First published in 1952, Eclipse of God is a collection of nine essays concerning the relationship between religion and philosophy. The book features Buber's critique of the thematically interconnected—yet diverse—perspectives of Soren Kierkegaard, Hermann Cohen, C.G. Jung, Martin Heidegger, and other prominent modern thinkers. Buber deconstructs their philosophical conceptions of God and explains why religion needs philosophy to interpret what is authentic in spiritual encounters. He elucidates the religious implications of the I-Thou, or dialogical relationship, and explains how the exclusive focus on scientific knowledge in the modern world blocks the possibility of a personal relationship with God.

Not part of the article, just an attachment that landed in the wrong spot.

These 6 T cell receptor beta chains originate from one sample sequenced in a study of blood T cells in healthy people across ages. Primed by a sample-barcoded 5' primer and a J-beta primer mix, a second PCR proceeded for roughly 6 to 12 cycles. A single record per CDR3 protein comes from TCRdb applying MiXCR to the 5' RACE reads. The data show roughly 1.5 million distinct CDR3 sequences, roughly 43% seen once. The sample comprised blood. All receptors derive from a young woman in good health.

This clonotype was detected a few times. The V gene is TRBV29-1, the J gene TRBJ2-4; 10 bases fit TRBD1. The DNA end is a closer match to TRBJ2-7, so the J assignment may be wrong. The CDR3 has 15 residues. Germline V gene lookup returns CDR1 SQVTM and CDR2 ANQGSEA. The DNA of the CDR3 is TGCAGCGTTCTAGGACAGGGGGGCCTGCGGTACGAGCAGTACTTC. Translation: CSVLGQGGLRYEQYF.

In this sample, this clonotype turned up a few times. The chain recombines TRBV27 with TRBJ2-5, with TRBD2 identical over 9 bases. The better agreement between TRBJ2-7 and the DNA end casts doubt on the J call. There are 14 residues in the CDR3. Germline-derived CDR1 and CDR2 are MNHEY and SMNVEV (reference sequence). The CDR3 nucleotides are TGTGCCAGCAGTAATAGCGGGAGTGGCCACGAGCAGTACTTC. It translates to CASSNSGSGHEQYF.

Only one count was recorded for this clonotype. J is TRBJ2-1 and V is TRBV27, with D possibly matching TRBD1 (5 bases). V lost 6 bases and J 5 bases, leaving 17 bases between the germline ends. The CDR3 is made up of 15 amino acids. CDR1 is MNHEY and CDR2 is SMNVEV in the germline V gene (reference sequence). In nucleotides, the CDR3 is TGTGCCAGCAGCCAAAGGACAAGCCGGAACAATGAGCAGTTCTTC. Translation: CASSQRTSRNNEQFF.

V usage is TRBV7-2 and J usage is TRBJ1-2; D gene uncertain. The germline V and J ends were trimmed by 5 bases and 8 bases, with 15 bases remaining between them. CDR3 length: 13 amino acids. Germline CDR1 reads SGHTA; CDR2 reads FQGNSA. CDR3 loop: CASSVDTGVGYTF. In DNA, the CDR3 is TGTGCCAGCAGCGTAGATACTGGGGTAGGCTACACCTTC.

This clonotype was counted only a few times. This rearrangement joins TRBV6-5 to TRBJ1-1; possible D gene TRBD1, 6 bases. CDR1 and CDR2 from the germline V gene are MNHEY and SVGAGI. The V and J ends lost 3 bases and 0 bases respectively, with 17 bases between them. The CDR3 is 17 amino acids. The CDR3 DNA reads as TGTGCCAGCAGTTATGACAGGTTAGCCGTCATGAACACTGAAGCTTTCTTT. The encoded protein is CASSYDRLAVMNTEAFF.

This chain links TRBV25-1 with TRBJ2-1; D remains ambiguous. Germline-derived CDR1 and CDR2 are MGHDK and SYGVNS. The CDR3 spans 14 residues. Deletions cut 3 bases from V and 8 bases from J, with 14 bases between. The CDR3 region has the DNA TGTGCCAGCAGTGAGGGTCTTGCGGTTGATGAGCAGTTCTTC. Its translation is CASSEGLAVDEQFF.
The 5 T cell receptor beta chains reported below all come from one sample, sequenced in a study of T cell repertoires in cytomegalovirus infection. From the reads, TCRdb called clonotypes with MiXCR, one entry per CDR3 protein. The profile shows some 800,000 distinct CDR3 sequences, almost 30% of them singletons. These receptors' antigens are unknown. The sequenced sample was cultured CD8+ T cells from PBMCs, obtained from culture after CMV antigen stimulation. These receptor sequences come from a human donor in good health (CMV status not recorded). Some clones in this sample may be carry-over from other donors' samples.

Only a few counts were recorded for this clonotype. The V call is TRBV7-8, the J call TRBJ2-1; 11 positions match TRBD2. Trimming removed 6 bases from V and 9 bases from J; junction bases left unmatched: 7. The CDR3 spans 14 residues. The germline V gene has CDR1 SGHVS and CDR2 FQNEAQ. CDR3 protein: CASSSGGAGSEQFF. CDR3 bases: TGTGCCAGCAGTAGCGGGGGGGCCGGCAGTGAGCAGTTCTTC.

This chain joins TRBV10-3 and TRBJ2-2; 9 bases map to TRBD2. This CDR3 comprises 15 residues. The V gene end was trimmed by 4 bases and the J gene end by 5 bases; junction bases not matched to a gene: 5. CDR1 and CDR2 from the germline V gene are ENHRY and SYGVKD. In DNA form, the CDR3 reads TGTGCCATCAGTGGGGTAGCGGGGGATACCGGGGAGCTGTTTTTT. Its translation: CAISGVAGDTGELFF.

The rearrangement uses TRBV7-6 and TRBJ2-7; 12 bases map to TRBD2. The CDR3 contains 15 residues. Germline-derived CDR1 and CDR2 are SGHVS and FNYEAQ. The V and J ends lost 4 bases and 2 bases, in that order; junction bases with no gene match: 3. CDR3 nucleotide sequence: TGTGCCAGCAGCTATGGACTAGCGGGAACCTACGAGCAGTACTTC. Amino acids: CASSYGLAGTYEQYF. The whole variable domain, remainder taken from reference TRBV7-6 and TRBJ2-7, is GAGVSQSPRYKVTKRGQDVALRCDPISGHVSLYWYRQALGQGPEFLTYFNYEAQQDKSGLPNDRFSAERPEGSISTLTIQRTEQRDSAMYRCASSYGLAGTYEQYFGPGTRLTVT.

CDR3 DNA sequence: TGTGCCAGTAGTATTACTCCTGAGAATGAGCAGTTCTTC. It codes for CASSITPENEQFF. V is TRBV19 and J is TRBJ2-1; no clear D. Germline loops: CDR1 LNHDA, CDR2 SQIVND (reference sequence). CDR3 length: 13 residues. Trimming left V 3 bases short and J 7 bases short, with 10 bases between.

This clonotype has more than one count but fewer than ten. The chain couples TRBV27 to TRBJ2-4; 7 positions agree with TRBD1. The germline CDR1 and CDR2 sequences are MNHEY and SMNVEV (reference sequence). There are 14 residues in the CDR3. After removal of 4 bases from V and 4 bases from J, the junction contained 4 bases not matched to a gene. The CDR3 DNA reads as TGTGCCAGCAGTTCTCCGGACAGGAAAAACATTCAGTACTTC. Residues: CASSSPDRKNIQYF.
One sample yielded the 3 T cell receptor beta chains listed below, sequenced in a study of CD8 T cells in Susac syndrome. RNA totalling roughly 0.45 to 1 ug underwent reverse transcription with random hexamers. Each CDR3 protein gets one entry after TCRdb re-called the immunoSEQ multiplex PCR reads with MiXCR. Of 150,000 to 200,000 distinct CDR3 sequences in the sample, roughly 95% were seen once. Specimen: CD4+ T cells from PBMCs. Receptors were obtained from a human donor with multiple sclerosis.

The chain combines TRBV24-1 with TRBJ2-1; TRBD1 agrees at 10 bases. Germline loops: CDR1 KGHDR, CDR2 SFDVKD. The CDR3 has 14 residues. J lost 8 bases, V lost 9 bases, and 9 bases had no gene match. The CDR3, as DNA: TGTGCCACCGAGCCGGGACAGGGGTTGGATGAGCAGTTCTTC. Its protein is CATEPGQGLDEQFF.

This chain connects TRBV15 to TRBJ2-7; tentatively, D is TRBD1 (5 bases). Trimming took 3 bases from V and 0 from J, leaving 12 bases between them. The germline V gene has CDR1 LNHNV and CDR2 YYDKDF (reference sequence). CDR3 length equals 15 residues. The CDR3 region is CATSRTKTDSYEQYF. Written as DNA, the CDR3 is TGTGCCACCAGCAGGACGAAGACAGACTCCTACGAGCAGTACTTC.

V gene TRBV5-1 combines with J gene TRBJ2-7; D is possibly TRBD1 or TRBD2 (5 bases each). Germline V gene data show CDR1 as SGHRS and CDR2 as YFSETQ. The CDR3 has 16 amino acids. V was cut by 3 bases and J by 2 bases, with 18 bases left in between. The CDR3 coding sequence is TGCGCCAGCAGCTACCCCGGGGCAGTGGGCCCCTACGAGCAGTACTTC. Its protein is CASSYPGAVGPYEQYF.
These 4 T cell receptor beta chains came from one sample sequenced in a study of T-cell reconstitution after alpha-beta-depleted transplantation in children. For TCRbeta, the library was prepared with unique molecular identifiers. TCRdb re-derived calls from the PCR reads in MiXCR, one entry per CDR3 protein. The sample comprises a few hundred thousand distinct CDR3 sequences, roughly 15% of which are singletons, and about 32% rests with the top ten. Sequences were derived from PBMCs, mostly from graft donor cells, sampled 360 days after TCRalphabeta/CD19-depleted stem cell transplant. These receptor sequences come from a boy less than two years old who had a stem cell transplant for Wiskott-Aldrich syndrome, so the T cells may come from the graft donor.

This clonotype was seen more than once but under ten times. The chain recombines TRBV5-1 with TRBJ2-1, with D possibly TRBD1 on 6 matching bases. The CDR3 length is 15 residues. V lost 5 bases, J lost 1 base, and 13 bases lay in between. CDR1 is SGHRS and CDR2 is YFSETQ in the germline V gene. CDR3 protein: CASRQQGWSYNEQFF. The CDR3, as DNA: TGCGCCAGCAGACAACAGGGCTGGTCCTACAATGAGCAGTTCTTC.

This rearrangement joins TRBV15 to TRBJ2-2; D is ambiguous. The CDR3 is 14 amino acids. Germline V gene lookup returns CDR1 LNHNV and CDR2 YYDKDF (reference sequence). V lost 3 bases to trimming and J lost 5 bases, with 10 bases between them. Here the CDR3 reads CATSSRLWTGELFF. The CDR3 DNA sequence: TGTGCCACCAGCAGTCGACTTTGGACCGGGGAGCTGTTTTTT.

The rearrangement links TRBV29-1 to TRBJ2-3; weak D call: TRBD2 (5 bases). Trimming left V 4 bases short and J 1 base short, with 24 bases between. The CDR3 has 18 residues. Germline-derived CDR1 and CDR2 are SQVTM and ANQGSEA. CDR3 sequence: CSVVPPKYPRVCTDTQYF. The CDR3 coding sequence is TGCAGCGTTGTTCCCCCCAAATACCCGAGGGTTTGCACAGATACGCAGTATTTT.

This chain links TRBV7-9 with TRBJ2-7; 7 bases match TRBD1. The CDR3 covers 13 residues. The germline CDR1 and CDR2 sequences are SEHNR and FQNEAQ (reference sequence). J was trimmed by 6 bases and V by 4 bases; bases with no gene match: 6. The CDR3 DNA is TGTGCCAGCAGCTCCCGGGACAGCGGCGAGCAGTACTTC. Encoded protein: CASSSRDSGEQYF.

Featuring a new introduction by Leora Batnitzky, Eclipse of God offers a glimpse into the mind of one of the modern world’s greatest Jewish thinkers.
First published in 1958, Hasidism and Modern Man examines the life and religious experiences of Hasidic Jews, as well as Buber's personal response to them. From the autobiographical "My Way to Hasidism," to "Hasidism and Modern Man," and "Love of God and Love of Neighbor," the essays span nearly half a century and reflect the evolution of Buber’s religious philosophy in relation to the Hasidic movement. Hasidism and Modern Man remains prescient in its portrayal of a spiritual movement that brings God down to earth and makes possible a modern philosophy in which the human being becomes sacred.